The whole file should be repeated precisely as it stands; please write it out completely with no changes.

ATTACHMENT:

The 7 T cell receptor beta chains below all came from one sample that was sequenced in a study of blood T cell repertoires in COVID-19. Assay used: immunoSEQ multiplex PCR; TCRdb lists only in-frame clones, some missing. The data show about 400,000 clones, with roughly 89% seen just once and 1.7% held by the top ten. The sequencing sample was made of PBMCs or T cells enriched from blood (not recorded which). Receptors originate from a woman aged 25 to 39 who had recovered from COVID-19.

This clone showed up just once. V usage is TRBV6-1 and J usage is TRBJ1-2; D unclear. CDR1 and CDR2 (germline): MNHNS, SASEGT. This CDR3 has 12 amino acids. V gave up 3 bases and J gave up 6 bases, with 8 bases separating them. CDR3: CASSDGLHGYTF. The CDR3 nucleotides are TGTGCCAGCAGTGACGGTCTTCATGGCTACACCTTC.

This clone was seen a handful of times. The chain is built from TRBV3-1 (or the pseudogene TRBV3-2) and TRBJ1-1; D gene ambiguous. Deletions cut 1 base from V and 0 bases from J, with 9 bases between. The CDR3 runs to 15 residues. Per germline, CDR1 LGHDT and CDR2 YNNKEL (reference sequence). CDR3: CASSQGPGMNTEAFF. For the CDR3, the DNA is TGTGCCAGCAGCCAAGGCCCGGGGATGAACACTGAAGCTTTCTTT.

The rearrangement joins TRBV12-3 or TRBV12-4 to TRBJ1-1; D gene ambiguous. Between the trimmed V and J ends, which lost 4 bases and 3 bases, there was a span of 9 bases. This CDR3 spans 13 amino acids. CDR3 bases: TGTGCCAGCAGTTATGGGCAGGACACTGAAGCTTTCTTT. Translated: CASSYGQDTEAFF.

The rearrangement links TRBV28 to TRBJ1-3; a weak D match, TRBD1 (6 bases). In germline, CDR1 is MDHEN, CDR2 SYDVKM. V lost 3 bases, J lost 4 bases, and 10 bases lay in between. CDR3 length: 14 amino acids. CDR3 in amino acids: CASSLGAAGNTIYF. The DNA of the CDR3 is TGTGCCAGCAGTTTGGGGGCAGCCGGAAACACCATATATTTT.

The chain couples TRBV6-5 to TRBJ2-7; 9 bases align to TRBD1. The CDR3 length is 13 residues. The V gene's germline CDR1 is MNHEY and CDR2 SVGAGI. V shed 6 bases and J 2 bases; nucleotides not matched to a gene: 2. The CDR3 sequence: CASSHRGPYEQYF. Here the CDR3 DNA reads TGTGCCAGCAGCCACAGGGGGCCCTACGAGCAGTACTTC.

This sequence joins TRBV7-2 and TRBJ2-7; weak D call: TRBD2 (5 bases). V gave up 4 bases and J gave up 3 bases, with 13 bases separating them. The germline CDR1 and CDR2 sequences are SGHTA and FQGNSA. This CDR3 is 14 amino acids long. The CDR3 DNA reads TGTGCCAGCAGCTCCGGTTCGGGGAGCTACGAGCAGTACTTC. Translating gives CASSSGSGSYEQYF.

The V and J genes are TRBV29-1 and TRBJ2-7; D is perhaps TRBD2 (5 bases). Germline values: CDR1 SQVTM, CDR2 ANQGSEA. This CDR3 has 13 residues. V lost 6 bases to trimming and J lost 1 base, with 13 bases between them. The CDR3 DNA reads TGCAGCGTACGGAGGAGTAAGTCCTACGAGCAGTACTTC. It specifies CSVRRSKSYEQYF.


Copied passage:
The 7 T cell receptor beta chains below all came from one sample that was sequenced in a study of blood T cell repertoires in COVID-19. Assay used: immunoSEQ multiplex PCR; TCRdb lists only in-frame clones, some missing. The data show about 400,000 clones, with roughly 89% seen just once and 1.7% held by the top ten. The sequencing sample was made of PBMCs or T cells enriched from blood (not recorded which). Receptors originate from a woman aged 25 to 39 who had recovered from COVID-19.

This clone showed up just once. V usage is TRBV6-1 and J usage is TRBJ1-2; D unclear. CDR1 and CDR2 (germline): MNHNS, SASEGT. This CDR3 has 12 amino acids. V gave up 3 bases and J gave up 6 bases, with 8 bases separating them. CDR3: CASSDGLHGYTF. The CDR3 nucleotides are TGTGCCAGCAGTGACGGTCTTCATGGCTACACCTTC.

This clone was seen a handful of times. The chain is built from TRBV3-1 (or the pseudogene TRBV3-2) and TRBJ1-1; D gene ambiguous. Deletions cut 1 base from V and 0 bases from J, with 9 bases between. The CDR3 runs to 15 residues. Per germline, CDR1 LGHDT and CDR2 YNNKEL (reference sequence). CDR3: CASSQGPGMNTEAFF. For the CDR3, the DNA is TGTGCCAGCAGCCAAGGCCCGGGGATGAACACTGAAGCTTTCTTT.

The rearrangement joins TRBV12-3 or TRBV12-4 to TRBJ1-1; D gene ambiguous. Between the trimmed V and J ends, which lost 4 bases and 3 bases, there was a span of 9 bases. This CDR3 spans 13 amino acids. CDR3 bases: TGTGCCAGCAGTTATGGGCAGGACACTGAAGCTTTCTTT. Translated: CASSYGQDTEAFF.

The rearrangement links TRBV28 to TRBJ1-3; a weak D match, TRBD1 (6 bases). In germline, CDR1 is MDHEN, CDR2 SYDVKM. V lost 3 bases, J lost 4 bases, and 10 bases lay in between. CDR3 length: 14 amino acids. CDR3 in amino acids: CASSLGAAGNTIYF. The DNA of the CDR3 is TGTGCCAGCAGTTTGGGGGCAGCCGGAAACACCATATATTTT.

The chain couples TRBV6-5 to TRBJ2-7; 9 bases align to TRBD1. The CDR3 length is 13 residues. The V gene's germline CDR1 is MNHEY and CDR2 SVGAGI. V shed 6 bases and J 2 bases; nucleotides not matched to a gene: 2. The CDR3 sequence: CASSHRGPYEQYF. Here the CDR3 DNA reads TGTGCCAGCAGCCACAGGGGGCCCTACGAGCAGTACTTC.

This sequence joins TRBV7-2 and TRBJ2-7; weak D call: TRBD2 (5 bases). V gave up 4 bases and J gave up 3 bases, with 13 bases separating them. The germline CDR1 and CDR2 sequences are SGHTA and FQGNSA. This CDR3 is 14 amino acids long. The CDR3 DNA reads TGTGCCAGCAGCTCCGGTTCGGGGAGCTACGAGCAGTACTTC. Translating gives CASSSGSGSYEQYF.

The V and J genes are TRBV29-1 and TRBJ2-7; D is perhaps TRBD2 (5 bases). Germline values: CDR1 SQVTM, CDR2 ANQGSEA. This CDR3 has 13 residues. V lost 6 bases to trimming and J lost 1 base, with 13 bases between them. The CDR3 DNA reads TGCAGCGTACGGAGGAGTAAGTCCTACGAGCAGTACTTC. It specifies CSVRRSKSYEQYF.